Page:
Processing Magazine

Chilean mines may be required to use desalinated water

January 14, 2014

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Chilean members of parliament are proposing a bill that would require mining companies to use desalinated water in mining processes, in a bid to reduce fresh water consumption while meeting the industry's growing water needs.

In a statement published by the lower house of the parliament, proponents of the draft bill explain that all mining companies that use more than 150 liters of water per second should start using desalinated water for their operations.

The use of desalinated water is not new in Chile, especially in mines located in the Atacama -- the driest desert in the world. Some of the biggest companies voluntarily adopted desalination as a means to reduce water stress for the local communities. But over the last few years, costs for desalination have been going up and at present desalinated water in the country is twice as expensive as in the United States, reported. As a result, energy operating costs for these companies have reached 14 percent of their total production costs, the highest level recorded in Chile in the 21st century so far.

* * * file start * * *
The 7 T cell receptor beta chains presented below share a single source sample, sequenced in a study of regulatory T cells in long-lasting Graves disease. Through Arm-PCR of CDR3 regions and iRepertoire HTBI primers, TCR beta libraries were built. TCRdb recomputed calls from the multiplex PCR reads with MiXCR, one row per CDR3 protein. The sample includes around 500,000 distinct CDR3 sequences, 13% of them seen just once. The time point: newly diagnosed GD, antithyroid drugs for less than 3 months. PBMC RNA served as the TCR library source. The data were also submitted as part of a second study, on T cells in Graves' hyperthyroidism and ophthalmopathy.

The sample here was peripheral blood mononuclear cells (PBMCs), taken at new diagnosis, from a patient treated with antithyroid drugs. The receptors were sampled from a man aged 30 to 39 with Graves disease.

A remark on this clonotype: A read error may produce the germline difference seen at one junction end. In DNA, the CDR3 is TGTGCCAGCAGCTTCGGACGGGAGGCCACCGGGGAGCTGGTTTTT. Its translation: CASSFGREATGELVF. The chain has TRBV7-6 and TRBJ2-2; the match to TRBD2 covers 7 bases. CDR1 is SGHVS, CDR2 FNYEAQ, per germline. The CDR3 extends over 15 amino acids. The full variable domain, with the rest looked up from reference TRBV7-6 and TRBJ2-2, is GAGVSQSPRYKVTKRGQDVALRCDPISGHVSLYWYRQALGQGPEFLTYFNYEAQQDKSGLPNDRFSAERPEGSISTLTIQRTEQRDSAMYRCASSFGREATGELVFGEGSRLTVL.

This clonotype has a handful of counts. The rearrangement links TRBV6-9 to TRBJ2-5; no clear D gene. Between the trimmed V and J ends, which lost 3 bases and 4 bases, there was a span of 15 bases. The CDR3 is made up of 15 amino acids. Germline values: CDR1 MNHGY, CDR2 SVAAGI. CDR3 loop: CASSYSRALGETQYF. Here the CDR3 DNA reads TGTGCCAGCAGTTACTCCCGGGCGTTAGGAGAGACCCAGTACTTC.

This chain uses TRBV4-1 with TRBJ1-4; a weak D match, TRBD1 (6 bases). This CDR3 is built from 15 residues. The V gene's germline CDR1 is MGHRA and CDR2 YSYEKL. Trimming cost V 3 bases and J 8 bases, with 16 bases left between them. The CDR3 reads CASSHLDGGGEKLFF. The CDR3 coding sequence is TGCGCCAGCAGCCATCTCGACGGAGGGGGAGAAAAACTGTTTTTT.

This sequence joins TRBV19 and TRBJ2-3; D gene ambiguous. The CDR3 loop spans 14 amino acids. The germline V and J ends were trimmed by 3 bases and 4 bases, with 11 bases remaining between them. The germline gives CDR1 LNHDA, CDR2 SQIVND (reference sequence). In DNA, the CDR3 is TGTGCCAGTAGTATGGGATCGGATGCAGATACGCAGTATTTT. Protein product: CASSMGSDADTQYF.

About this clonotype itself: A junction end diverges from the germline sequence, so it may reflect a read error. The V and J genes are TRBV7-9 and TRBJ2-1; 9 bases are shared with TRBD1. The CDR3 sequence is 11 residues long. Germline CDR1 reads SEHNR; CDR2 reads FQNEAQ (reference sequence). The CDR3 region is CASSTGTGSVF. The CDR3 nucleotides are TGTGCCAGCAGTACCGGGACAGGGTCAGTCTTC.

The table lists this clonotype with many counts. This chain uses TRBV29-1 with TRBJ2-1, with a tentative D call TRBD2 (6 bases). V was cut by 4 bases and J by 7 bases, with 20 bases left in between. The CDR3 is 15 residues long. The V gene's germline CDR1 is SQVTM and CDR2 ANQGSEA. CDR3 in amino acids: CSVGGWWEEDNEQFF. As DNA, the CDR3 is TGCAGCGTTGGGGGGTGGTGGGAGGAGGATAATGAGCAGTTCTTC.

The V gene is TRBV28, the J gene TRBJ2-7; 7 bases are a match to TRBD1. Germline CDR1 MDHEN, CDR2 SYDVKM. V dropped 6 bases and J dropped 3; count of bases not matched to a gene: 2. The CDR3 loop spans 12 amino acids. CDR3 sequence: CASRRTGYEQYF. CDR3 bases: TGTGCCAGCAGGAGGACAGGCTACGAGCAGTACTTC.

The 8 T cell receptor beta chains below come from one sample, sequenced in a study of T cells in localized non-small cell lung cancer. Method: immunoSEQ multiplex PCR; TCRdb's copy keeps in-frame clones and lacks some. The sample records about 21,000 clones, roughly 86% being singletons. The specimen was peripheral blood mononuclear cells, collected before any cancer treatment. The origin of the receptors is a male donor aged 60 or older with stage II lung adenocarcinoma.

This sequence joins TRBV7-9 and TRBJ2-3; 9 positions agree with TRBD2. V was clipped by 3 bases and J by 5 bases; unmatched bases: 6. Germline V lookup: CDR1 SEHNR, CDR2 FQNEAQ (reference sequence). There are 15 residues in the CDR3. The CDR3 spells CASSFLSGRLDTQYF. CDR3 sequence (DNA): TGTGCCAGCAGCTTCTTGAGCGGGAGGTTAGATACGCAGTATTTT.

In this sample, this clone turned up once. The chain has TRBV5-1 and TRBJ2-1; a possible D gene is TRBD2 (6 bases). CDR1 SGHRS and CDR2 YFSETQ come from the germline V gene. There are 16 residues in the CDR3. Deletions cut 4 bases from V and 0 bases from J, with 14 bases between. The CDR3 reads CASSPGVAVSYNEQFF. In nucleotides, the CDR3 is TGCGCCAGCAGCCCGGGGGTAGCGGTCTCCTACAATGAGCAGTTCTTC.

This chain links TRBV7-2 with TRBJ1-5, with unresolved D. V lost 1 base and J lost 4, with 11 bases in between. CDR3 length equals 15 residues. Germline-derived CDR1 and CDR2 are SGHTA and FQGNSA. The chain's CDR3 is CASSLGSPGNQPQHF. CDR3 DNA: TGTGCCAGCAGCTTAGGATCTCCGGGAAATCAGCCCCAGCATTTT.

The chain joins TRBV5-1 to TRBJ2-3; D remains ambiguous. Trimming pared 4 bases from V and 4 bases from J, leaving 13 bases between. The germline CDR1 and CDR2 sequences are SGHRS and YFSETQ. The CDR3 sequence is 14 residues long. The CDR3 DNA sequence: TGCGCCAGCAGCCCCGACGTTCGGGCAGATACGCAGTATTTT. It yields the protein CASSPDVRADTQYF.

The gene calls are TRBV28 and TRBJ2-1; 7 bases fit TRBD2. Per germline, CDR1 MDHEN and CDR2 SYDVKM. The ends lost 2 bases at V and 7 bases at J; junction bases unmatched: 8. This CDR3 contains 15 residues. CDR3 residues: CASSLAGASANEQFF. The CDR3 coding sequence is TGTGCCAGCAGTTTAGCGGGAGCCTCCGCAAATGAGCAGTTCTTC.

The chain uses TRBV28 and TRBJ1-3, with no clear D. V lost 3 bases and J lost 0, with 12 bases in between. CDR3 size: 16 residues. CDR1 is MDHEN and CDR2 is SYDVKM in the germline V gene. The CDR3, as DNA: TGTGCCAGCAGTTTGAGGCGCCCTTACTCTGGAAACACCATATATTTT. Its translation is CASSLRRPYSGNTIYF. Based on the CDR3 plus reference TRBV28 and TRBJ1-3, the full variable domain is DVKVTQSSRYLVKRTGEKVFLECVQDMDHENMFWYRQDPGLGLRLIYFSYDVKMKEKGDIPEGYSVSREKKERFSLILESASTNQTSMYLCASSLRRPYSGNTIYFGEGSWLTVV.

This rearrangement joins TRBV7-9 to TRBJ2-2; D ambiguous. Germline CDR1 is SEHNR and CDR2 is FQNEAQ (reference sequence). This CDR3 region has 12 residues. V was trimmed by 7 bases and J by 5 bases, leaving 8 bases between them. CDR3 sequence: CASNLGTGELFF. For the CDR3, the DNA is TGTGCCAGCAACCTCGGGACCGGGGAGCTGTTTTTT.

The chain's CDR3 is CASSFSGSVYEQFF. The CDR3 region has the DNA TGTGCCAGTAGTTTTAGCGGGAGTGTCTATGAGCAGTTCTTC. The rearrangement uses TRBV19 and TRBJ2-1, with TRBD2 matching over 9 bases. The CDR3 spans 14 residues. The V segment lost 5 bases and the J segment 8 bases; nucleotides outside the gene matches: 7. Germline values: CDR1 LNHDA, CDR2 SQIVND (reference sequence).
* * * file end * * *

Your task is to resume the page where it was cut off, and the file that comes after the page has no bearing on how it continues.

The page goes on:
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Meanwhile, sources from the country's Copper Commission, Cochilco, said that demand for fresh water in the industry is likely to increase by 38 percent in the period through 2021.

The Chilean mining industry is one of the most important sectors of the economy. It is estimated that copper exports represent roughly a third of the government's revenue.